New Zealand’s favourite wellbeing expert, Dr Libby answers readers’ questions about living a healthier life. We can’t stop ageing, but it helps to understand how it affects our bodies.
Question: We read a lot about ageing but what is it exactly? I feel like it is supposed to happen (of course) but am curious what the actual processes are inside the body. Thanks, Melissa.
Hi Melissa, we are bombarded in the media about needing to delay, prevent or hide the effects of ageing, but no-one actually talks about the processes of ageing. Two of the main ones are oxidation and inflammation.
Oxidative damage is carried out by free radicals, which are single oxygen molecules that can damage the tissues of the body.
Free radicals are produced by normal process like breathing and exercising, but are also produced by increased stress, cigarette smoke and environmental pollutants such as pesticides and heavy metals.
Inflammation is the other major way in which we age. Simply put, inflammation is your immune system’s response to any problematic substance that has entered the body. The body responds by producing inflammatory compounds, which we experience as redness, heat and swelling. Inflammation is essential to keep us alive, but in excess can be highly detrimental to our health.
Oxidative damage can be reduced by the consumption of a high plant-based diet. Plants are a rich source of antioxidants, which are molecules that neutralise free radicals that cause oxidative damage. All fruits and vegetables contain amounts of antioxidants; try to include a variety of brightly coloured fruit and vegetables in your diet to ensure you are consuming a range of different antioxidants.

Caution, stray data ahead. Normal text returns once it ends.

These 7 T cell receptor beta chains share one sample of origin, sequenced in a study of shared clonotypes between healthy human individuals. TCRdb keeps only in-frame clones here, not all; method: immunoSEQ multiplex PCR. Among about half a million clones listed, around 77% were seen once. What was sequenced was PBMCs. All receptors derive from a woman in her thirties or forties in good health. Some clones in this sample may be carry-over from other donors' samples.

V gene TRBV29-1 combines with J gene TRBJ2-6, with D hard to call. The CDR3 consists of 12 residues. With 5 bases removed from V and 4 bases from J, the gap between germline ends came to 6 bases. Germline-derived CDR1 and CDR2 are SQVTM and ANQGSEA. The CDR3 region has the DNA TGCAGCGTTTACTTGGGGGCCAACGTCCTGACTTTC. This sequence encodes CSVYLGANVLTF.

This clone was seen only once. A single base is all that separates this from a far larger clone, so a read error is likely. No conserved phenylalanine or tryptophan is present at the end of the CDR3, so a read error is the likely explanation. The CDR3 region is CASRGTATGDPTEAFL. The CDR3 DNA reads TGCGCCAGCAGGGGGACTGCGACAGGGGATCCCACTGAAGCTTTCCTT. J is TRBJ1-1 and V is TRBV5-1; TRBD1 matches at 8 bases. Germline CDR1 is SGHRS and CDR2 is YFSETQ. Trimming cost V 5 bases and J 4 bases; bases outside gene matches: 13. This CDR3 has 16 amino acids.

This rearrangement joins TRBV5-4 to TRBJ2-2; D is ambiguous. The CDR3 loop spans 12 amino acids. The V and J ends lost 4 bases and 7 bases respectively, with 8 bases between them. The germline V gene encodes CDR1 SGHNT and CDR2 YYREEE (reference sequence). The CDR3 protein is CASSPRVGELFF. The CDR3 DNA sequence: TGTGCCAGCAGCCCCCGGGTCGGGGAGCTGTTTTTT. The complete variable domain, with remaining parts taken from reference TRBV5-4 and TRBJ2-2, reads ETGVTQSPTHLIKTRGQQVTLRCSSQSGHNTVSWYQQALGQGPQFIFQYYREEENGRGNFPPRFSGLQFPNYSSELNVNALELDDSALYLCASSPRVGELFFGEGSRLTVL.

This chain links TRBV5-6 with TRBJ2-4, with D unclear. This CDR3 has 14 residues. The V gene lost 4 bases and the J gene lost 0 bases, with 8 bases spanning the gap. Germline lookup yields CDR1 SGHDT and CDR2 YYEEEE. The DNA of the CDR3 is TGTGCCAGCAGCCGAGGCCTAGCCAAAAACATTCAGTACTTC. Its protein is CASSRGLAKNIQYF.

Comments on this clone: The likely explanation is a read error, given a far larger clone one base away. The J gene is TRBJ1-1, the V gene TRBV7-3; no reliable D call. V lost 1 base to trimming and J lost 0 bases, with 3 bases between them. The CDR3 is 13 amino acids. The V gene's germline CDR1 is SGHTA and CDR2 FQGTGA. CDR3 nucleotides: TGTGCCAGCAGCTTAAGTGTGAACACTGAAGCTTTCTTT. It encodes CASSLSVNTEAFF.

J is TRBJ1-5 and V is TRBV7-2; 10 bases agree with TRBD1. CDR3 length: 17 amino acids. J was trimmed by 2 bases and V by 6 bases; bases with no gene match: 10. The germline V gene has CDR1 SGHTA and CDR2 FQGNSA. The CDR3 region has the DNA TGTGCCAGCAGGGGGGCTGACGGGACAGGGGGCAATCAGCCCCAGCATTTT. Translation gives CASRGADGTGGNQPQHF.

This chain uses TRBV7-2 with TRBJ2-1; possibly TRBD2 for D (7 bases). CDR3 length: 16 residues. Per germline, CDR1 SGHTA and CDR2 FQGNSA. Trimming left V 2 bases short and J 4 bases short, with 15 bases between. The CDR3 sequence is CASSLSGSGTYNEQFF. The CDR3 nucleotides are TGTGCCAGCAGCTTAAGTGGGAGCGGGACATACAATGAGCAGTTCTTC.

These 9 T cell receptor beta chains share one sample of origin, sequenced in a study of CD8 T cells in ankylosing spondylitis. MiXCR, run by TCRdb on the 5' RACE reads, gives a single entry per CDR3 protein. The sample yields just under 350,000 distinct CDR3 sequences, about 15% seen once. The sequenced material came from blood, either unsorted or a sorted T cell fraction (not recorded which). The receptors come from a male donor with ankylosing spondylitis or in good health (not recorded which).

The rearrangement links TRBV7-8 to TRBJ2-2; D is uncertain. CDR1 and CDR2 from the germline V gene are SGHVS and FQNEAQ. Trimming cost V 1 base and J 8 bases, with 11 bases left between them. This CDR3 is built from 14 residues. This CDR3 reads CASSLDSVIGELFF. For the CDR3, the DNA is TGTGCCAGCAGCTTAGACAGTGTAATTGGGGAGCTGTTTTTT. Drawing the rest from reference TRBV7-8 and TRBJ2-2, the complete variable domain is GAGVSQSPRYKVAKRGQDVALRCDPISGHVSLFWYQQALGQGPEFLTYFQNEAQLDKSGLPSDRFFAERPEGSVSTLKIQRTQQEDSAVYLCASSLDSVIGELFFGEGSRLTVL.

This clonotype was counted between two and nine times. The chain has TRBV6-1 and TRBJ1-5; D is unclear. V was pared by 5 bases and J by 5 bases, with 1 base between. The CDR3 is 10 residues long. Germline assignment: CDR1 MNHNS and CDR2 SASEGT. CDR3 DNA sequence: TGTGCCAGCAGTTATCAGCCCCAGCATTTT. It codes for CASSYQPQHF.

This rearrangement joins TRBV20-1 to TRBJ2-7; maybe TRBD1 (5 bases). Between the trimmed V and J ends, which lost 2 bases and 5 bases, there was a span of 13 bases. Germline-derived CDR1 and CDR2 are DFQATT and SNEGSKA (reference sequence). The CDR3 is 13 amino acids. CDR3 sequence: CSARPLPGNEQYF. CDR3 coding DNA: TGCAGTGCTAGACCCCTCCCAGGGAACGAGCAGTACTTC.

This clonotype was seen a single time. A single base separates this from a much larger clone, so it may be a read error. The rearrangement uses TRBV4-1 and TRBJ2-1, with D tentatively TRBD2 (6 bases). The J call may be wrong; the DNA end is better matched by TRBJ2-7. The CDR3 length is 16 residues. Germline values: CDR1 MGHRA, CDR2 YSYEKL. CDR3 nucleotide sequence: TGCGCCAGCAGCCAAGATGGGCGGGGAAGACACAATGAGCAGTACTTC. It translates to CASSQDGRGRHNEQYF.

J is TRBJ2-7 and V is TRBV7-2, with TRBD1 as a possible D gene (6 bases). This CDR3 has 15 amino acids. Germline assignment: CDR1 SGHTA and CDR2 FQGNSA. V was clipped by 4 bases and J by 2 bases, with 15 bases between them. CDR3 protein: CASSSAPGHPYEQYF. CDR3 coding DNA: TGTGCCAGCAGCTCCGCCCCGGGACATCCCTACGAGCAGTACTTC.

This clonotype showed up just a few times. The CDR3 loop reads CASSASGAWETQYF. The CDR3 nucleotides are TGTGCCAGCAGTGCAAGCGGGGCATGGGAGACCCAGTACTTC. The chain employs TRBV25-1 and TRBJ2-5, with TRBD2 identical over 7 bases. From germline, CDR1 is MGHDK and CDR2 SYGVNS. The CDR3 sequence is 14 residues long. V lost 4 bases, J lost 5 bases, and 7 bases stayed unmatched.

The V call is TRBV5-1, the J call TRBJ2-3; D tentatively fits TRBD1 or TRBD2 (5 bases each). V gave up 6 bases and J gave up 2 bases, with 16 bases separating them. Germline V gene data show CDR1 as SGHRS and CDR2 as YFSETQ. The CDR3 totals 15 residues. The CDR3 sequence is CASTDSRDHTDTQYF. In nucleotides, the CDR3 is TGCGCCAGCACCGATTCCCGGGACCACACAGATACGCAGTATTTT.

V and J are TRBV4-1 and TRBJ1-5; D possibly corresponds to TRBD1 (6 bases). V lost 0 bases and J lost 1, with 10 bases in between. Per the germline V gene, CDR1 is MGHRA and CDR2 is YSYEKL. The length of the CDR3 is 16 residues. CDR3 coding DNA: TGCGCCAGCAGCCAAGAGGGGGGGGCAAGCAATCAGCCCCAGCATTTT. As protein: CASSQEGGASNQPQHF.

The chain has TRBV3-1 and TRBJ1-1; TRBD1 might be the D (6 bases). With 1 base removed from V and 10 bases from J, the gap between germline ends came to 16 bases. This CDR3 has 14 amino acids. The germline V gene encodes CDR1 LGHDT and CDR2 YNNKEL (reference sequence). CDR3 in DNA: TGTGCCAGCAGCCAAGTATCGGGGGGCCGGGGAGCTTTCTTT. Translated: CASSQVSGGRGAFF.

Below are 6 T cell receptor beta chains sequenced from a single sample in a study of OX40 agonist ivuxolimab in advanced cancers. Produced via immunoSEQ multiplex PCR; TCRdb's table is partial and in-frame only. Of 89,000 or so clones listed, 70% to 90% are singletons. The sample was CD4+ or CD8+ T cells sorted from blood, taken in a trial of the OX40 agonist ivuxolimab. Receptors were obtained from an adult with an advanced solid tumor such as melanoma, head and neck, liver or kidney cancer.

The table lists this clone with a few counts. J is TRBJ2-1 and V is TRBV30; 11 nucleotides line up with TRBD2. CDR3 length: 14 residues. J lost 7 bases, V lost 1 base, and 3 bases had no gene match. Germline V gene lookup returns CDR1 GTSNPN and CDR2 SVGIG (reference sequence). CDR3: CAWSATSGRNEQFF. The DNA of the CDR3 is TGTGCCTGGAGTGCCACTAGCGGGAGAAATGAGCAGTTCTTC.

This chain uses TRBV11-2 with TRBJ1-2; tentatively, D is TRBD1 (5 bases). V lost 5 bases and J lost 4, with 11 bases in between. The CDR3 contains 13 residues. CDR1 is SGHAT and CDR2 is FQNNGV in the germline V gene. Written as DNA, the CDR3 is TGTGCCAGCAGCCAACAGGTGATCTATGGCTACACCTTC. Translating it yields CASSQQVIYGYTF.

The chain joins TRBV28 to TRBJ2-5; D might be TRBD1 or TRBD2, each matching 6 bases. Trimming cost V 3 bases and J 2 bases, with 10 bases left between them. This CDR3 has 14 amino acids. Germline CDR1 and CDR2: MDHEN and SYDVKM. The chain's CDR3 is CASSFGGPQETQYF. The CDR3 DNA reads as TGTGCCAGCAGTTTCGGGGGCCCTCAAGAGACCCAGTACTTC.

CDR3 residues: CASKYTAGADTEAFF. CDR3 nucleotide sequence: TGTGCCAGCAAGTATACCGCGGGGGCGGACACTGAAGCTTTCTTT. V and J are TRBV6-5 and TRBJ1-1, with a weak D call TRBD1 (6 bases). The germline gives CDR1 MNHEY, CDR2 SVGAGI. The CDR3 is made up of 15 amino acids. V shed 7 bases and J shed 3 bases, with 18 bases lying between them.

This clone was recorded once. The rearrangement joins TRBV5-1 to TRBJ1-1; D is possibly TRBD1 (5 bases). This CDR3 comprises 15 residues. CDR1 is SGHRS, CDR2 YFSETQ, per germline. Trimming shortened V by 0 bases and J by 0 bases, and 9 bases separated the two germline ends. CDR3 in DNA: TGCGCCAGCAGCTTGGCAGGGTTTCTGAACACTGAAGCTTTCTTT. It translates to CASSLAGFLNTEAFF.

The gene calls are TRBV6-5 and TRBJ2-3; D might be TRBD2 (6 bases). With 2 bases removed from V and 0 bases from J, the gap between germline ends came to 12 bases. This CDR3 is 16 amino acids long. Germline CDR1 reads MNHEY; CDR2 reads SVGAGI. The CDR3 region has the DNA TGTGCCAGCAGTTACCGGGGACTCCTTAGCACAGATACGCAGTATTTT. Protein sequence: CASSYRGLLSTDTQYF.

A simple way to reduce inflammation in the body is to limit the amount of problematic substances that enter the body.
This could mean reducing your alcohol intake, quitting smoking and decreasing or omitting the pro-inflammatory omega 6 fats found predominantly in processed foods; as well as increasing the anti-inflammatory compounds you take in such as the omega 3 fats and turmeric. Question: Is there a difference between iron deficiency and iron deficiency anaemia? I have been told I have anaemia and that my 6-year-old son is iron deficient. Are these the same conditions? Thanks Gail.
Hi Gail, there is a difference between the two. Iron deficiency is a decrease in the total content of iron in the body, and anaemia is when this decrease in iron is sufficient enough to cause a decrease in red blood cells. A person will become iron deficient before they become anaemic.
Iron deficiency can be caused by a range of things, including poor absorption due to digestive complications, deficient intake, or excessive menstrual bleeding. If left untreated, it can develop into iron deficiency anaemia.
The first aspect to look at is iron intake. You need to make sure that your diet contains enough.
The New Zealand Nutrition Guidelines recommend 18mg of iron for women ( 8mg for nonmenstruating women) and 8-10mg
Dr Libby is a a nutritional biochemist, best-selling author and speaker. The advice contained in this column is not intended to be a substitute for direct, personalised advice from a health professional.